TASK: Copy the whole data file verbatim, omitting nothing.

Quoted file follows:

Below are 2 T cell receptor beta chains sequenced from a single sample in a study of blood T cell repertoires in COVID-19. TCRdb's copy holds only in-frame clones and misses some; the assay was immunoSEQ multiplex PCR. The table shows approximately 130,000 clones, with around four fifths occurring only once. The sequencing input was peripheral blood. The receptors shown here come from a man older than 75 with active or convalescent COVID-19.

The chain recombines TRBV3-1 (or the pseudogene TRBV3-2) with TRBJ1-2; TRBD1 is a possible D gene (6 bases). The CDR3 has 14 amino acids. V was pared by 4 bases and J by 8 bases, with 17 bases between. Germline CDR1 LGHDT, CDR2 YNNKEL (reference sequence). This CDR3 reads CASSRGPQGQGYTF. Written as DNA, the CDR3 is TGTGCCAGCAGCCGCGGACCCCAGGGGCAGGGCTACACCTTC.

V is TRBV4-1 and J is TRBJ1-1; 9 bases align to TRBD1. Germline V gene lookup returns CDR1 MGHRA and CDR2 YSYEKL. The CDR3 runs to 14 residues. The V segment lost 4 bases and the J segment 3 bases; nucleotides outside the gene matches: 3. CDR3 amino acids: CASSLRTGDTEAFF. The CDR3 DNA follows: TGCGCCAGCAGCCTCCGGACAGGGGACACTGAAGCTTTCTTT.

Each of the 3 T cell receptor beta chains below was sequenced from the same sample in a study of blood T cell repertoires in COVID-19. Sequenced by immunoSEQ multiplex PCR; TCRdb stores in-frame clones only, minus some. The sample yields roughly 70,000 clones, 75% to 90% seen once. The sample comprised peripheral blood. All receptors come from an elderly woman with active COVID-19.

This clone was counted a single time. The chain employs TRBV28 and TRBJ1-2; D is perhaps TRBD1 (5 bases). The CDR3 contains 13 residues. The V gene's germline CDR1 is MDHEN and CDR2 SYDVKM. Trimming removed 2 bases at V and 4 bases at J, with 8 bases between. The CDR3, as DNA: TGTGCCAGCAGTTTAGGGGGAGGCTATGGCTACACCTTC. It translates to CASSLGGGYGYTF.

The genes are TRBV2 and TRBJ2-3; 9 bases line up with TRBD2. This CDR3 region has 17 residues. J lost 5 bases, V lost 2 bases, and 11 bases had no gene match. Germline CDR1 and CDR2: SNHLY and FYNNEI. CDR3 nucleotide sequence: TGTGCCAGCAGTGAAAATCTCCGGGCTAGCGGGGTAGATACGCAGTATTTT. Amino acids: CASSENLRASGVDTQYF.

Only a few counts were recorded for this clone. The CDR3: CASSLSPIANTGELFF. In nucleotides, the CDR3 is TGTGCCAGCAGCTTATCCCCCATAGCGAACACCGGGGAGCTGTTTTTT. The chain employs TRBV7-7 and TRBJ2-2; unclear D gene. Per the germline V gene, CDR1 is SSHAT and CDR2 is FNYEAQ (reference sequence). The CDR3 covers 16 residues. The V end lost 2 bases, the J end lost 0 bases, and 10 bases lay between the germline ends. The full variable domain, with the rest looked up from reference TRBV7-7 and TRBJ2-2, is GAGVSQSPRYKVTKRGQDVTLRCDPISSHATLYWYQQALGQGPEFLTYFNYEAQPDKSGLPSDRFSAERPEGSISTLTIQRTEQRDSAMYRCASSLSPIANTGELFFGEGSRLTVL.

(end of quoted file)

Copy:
Below are 2 T cell receptor beta chains sequenced from a single sample in a study of blood T cell repertoires in COVID-19. TCRdb's copy holds only in-frame clones and misses some; the assay was immunoSEQ multiplex PCR. The table shows approximately 130,000 clones, with around four fifths occurring only once. The sequencing input was peripheral blood. The receptors shown here come from a man older than 75 with active or convalescent COVID-19.

The chain recombines TRBV3-1 (or the pseudogene TRBV3-2) with TRBJ1-2; TRBD1 is a possible D gene (6 bases). The CDR3 has 14 amino acids. V was pared by 4 bases and J by 8 bases, with 17 bases between. Germline CDR1 LGHDT, CDR2 YNNKEL (reference sequence). This CDR3 reads CASSRGPQGQGYTF. Written as DNA, the CDR3 is TGTGCCAGCAGCCGCGGACCCCAGGGGCAGGGCTACACCTTC.

V is TRBV4-1 and J is TRBJ1-1; 9 bases align to TRBD1. Germline V gene lookup returns CDR1 MGHRA and CDR2 YSYEKL. The CDR3 runs to 14 residues. The V segment lost 4 bases and the J segment 3 bases; nucleotides outside the gene matches: 3. CDR3 amino acids: CASSLRTGDTEAFF. The CDR3 DNA follows: TGCGCCAGCAGCCTCCGGACAGGGGACACTGAAGCTTTCTTT.

Each of the 3 T cell receptor beta chains below was sequenced from the same sample in a study of blood T cell repertoires in COVID-19. Sequenced by immunoSEQ multiplex PCR; TCRdb stores in-frame clones only, minus some. The sample yields roughly 70,000 clones, 75% to 90% seen once. The sample comprised peripheral blood. All receptors come from an elderly woman with active COVID-19.

This clone was counted a single time. The chain employs TRBV28 and TRBJ1-2; D is perhaps TRBD1 (5 bases). The CDR3 contains 13 residues. The V gene's germline CDR1 is MDHEN and CDR2 SYDVKM. Trimming removed 2 bases at V and 4 bases at J, with 8 bases between. The CDR3, as DNA: TGTGCCAGCAGTTTAGGGGGAGGCTATGGCTACACCTTC. It translates to CASSLGGGYGYTF.

The genes are TRBV2 and TRBJ2-3; 9 bases line up with TRBD2. This CDR3 region has 17 residues. J lost 5 bases, V lost 2 bases, and 11 bases had no gene match. Germline CDR1 and CDR2: SNHLY and FYNNEI. CDR3 nucleotide sequence: TGTGCCAGCAGTGAAAATCTCCGGGCTAGCGGGGTAGATACGCAGTATTTT. Amino acids: CASSENLRASGVDTQYF.

Only a few counts were recorded for this clone. The CDR3: CASSLSPIANTGELFF. In nucleotides, the CDR3 is TGTGCCAGCAGCTTATCCCCCATAGCGAACACCGGGGAGCTGTTTTTT. The chain employs TRBV7-7 and TRBJ2-2; unclear D gene. Per the germline V gene, CDR1 is SSHAT and CDR2 is FNYEAQ (reference sequence). The CDR3 covers 16 residues. The V end lost 2 bases, the J end lost 0 bases, and 10 bases lay between the germline ends. The full variable domain, with the rest looked up from reference TRBV7-7 and TRBJ2-2, is GAGVSQSPRYKVTKRGQDVTLRCDPISSHATLYWYQQALGQGPEFLTYFNYEAQPDKSGLPSDRFSAERPEGSISTLTIQRTEQRDSAMYRCASSLSPIANTGELFFGEGSRLTVL.